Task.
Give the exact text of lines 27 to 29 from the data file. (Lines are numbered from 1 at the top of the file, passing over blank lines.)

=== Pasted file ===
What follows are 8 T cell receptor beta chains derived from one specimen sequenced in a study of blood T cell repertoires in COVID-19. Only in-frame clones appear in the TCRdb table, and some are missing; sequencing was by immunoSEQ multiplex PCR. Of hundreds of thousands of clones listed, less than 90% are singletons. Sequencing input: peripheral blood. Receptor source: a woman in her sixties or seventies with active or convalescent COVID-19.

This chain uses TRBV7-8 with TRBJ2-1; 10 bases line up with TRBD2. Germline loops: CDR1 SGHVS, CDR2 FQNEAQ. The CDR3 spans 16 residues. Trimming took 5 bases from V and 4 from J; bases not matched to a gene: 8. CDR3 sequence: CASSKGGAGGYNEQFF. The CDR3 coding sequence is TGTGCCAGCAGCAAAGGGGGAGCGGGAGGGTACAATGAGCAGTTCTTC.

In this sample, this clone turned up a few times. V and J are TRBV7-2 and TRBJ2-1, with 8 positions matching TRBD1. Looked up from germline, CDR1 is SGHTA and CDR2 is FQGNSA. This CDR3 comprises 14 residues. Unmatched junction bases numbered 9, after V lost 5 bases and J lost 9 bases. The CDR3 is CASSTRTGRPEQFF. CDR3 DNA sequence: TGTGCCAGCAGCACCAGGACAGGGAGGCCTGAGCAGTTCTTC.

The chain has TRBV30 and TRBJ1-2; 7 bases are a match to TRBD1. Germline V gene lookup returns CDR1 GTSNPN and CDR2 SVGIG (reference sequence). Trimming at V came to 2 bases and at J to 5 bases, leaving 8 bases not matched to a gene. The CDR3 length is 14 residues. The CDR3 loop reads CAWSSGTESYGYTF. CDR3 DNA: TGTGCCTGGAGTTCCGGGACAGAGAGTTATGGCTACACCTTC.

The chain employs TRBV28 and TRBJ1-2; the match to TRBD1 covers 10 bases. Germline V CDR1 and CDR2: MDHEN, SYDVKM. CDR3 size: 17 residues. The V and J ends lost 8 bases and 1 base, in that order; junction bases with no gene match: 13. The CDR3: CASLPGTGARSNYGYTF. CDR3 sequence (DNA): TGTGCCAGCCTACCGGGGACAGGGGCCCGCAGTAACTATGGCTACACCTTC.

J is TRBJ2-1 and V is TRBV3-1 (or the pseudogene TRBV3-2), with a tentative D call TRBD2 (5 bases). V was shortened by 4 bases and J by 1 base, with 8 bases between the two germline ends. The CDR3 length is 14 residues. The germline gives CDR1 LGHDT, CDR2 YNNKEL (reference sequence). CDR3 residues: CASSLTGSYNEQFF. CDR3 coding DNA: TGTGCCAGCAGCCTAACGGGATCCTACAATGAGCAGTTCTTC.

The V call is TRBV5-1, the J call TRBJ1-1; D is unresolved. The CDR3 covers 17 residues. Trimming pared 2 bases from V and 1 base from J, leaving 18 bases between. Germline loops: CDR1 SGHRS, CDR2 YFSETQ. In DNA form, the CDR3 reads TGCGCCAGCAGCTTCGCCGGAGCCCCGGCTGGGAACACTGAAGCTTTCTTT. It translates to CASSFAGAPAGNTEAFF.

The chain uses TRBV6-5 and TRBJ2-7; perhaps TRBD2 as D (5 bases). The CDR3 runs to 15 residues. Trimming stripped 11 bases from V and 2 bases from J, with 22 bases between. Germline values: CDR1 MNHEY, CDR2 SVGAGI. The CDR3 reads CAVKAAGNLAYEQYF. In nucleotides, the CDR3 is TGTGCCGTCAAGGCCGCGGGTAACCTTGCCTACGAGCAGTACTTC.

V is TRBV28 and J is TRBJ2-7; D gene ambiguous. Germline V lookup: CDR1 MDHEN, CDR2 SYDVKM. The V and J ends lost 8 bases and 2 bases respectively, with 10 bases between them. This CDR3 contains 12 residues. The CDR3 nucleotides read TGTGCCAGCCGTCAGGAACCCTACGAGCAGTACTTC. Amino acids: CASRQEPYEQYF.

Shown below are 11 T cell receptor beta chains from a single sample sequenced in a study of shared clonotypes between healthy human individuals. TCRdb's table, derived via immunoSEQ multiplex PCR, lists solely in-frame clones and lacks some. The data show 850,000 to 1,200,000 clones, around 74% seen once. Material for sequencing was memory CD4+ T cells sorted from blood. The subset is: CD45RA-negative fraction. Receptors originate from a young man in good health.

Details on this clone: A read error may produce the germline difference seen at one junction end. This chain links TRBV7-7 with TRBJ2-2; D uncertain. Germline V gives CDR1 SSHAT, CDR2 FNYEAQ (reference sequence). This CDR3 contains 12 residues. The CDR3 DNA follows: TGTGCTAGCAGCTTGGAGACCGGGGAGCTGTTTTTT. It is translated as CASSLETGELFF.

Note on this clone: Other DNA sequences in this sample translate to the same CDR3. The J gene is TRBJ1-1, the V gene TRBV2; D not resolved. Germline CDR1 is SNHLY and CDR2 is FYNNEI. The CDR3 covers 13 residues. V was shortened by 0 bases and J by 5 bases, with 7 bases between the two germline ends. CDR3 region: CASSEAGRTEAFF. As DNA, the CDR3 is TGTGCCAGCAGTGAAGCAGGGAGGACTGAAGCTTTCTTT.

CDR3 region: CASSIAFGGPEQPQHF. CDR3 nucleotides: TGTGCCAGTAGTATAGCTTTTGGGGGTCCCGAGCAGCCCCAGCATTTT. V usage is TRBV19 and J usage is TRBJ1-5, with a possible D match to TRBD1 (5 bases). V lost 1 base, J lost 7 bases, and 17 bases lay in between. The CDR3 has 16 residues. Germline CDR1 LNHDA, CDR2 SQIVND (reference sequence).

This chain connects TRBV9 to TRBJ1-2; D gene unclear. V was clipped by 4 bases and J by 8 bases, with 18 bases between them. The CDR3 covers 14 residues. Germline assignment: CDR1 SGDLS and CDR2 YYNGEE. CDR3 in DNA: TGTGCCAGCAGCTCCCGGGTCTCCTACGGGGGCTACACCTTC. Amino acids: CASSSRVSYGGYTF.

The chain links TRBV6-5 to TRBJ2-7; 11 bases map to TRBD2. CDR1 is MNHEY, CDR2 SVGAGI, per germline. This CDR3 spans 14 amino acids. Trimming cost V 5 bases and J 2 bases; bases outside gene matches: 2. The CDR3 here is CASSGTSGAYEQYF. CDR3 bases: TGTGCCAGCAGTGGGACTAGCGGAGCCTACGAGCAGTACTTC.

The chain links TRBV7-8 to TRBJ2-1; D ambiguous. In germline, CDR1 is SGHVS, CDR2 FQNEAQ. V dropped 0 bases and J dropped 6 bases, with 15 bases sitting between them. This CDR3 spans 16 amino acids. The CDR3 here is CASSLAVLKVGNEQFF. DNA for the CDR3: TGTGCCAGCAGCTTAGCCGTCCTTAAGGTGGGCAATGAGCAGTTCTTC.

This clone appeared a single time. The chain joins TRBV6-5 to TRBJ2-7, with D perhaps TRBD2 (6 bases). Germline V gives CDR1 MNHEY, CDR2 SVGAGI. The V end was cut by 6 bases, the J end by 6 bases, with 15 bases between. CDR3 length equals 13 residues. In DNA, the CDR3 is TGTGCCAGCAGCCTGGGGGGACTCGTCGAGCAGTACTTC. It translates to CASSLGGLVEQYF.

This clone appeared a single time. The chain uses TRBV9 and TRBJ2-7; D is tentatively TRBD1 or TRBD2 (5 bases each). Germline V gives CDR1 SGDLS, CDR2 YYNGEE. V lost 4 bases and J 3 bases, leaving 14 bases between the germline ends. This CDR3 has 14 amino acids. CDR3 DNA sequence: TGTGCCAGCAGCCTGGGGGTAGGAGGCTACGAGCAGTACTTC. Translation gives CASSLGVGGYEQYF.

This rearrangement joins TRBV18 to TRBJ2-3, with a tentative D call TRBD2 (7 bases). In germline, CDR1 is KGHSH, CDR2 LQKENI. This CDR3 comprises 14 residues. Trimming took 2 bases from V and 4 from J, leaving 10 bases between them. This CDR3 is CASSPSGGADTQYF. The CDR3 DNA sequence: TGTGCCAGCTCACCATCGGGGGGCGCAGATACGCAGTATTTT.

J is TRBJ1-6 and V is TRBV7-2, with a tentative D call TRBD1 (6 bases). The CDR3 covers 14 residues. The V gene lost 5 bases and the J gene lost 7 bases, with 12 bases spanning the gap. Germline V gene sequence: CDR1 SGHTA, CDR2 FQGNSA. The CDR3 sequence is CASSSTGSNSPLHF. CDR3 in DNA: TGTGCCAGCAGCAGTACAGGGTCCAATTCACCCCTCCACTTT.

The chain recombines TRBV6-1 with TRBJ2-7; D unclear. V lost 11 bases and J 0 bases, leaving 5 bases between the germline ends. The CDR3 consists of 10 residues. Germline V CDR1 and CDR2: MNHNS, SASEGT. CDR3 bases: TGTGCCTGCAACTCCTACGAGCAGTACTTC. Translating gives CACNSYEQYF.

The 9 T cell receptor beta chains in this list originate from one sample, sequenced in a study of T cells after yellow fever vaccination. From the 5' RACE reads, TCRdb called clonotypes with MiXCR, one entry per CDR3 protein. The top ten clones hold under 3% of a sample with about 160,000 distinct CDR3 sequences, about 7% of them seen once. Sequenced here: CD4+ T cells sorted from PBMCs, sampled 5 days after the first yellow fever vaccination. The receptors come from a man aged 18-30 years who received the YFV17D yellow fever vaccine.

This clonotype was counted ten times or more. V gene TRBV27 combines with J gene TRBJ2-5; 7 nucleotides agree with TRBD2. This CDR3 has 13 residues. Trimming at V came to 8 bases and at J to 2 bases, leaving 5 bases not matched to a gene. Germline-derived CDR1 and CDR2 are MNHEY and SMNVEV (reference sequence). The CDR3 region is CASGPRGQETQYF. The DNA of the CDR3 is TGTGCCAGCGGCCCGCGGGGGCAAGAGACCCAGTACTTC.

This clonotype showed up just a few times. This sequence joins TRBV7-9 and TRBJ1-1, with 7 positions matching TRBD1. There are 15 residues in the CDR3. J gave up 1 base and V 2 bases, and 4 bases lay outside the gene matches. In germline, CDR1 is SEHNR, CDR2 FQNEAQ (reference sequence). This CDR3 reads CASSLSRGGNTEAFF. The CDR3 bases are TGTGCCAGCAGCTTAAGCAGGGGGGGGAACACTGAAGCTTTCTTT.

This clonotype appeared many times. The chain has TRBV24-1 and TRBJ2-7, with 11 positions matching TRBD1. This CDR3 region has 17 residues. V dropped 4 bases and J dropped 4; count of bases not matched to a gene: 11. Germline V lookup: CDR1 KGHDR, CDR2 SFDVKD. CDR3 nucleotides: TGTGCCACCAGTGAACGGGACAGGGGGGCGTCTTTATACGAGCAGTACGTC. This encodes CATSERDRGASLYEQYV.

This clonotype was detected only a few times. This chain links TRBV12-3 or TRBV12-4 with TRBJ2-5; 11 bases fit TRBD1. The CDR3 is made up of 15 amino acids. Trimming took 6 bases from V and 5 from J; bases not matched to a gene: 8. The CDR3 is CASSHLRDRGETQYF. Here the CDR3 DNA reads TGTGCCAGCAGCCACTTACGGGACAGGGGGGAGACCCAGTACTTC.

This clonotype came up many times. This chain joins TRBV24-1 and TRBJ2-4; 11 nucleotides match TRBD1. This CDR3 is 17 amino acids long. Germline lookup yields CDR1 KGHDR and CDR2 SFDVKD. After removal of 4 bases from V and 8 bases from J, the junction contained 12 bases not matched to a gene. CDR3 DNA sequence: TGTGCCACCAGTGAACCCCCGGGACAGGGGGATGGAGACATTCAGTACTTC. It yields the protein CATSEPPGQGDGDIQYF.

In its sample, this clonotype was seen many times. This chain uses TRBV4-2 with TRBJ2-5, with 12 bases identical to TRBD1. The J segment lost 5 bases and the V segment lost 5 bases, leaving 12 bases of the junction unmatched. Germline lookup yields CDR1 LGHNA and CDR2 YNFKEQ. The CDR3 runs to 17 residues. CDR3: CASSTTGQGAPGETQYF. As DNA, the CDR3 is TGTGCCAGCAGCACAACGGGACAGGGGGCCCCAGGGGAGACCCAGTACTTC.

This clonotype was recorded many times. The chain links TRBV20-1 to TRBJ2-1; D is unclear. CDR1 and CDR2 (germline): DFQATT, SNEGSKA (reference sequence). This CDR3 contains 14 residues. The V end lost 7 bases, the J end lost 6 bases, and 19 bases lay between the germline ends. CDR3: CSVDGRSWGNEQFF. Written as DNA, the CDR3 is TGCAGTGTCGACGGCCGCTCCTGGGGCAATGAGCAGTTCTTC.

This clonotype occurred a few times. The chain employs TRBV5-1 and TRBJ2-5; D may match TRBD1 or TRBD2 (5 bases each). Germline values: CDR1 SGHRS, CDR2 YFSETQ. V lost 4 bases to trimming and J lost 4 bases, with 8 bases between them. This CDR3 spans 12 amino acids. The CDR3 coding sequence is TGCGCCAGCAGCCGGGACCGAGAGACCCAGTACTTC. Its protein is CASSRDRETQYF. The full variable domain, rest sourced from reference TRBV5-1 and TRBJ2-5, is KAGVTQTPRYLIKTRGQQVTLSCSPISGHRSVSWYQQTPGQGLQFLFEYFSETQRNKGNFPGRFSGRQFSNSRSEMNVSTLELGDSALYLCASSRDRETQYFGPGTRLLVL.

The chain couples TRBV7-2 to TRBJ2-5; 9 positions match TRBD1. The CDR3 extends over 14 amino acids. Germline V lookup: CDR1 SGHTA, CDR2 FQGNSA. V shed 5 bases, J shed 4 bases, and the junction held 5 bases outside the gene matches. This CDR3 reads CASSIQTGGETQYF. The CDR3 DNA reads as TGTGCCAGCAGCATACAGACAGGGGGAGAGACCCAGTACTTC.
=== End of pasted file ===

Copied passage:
This clonotype came up many times. This chain joins TRBV24-1 and TRBJ2-4; 11 nucleotides match TRBD1. This CDR3 is 17 amino acids long. Germline lookup yields CDR1 KGHDR and CDR2 SFDVKD. After removal of 4 bases from V and 8 bases from J, the junction contained 12 bases not matched to a gene. CDR3 DNA sequence: TGTGCCACCAGTGAACCCCCGGGACAGGGGGATGGAGACATTCAGTACTTC. It yields the protein CATSEPPGQGDGDIQYF.

In its sample, this clonotype was seen many times. This chain uses TRBV4-2 with TRBJ2-5, with 12 bases identical to TRBD1. The J segment lost 5 bases and the V segment lost 5 bases, leaving 12 bases of the junction unmatched. Germline lookup yields CDR1 LGHNA and CDR2 YNFKEQ. The CDR3 runs to 17 residues. CDR3: CASSTTGQGAPGETQYF. As DNA, the CDR3 is TGTGCCAGCAGCACAACGGGACAGGGGGCCCCAGGGGAGACCCAGTACTTC.

This clonotype was recorded many times. The chain links TRBV20-1 to TRBJ2-1; D is unclear. CDR1 and CDR2 (germline): DFQATT, SNEGSKA (reference sequence). This CDR3 contains 14 residues. The V end lost 7 bases, the J end lost 6 bases, and 19 bases lay between the germline ends. CDR3: CSVDGRSWGNEQFF. Written as DNA, the CDR3 is TGCAGTGTCGACGGCCGCTCCTGGGGCAATGAGCAGTTCTTC.